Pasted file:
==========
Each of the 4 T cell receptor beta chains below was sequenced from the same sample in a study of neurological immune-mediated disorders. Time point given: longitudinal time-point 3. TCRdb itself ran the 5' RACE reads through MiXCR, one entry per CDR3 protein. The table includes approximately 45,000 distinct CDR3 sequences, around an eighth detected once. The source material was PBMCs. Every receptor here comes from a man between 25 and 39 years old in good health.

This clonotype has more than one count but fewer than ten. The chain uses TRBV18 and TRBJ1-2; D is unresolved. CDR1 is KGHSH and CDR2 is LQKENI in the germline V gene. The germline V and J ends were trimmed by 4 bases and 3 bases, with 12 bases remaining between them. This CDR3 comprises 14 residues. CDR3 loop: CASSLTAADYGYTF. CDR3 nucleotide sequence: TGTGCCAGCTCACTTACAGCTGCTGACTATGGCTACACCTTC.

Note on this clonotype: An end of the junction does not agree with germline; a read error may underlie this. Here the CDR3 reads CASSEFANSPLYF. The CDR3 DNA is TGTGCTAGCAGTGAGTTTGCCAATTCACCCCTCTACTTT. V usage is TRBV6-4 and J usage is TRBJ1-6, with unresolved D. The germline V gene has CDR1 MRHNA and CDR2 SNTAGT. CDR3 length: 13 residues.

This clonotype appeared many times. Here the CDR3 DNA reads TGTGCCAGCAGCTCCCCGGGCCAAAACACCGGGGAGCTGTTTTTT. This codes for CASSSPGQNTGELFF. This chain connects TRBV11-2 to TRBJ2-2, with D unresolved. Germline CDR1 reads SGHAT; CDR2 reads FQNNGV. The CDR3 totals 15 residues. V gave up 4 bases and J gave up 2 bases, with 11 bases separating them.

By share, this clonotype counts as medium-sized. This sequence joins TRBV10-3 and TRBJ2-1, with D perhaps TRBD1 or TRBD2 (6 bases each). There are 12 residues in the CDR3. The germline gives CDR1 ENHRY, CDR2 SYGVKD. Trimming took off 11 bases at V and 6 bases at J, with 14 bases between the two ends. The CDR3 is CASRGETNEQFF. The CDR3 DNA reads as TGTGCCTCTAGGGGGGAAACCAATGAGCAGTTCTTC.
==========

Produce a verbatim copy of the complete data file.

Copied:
Each of the 4 T cell receptor beta chains below was sequenced from the same sample in a study of neurological immune-mediated disorders. Time point given: longitudinal time-point 3. TCRdb itself ran the 5' RACE reads through MiXCR, one entry per CDR3 protein. The table includes approximately 45,000 distinct CDR3 sequences, around an eighth detected once. The source material was PBMCs. Every receptor here comes from a man between 25 and 39 years old in good health.

This clonotype has more than one count but fewer than ten. The chain uses TRBV18 and TRBJ1-2; D is unresolved. CDR1 is KGHSH and CDR2 is LQKENI in the germline V gene. The germline V and J ends were trimmed by 4 bases and 3 bases, with 12 bases remaining between them. This CDR3 comprises 14 residues. CDR3 loop: CASSLTAADYGYTF. CDR3 nucleotide sequence: TGTGCCAGCTCACTTACAGCTGCTGACTATGGCTACACCTTC.

Note on this clonotype: An end of the junction does not agree with germline; a read error may underlie this. Here the CDR3 reads CASSEFANSPLYF. The CDR3 DNA is TGTGCTAGCAGTGAGTTTGCCAATTCACCCCTCTACTTT. V usage is TRBV6-4 and J usage is TRBJ1-6, with unresolved D. The germline V gene has CDR1 MRHNA and CDR2 SNTAGT. CDR3 length: 13 residues.

This clonotype appeared many times. Here the CDR3 DNA reads TGTGCCAGCAGCTCCCCGGGCCAAAACACCGGGGAGCTGTTTTTT. This codes for CASSSPGQNTGELFF. This chain connects TRBV11-2 to TRBJ2-2, with D unresolved. Germline CDR1 reads SGHAT; CDR2 reads FQNNGV. The CDR3 totals 15 residues. V gave up 4 bases and J gave up 2 bases, with 11 bases separating them.

By share, this clonotype counts as medium-sized. This sequence joins TRBV10-3 and TRBJ2-1, with D perhaps TRBD1 or TRBD2 (6 bases each). There are 12 residues in the CDR3. The germline gives CDR1 ENHRY, CDR2 SYGVKD. Trimming took off 11 bases at V and 6 bases at J, with 14 bases between the two ends. The CDR3 is CASRGETNEQFF. The CDR3 DNA reads as TGTGCCTCTAGGGGGGAAACCAATGAGCAGTTCTTC.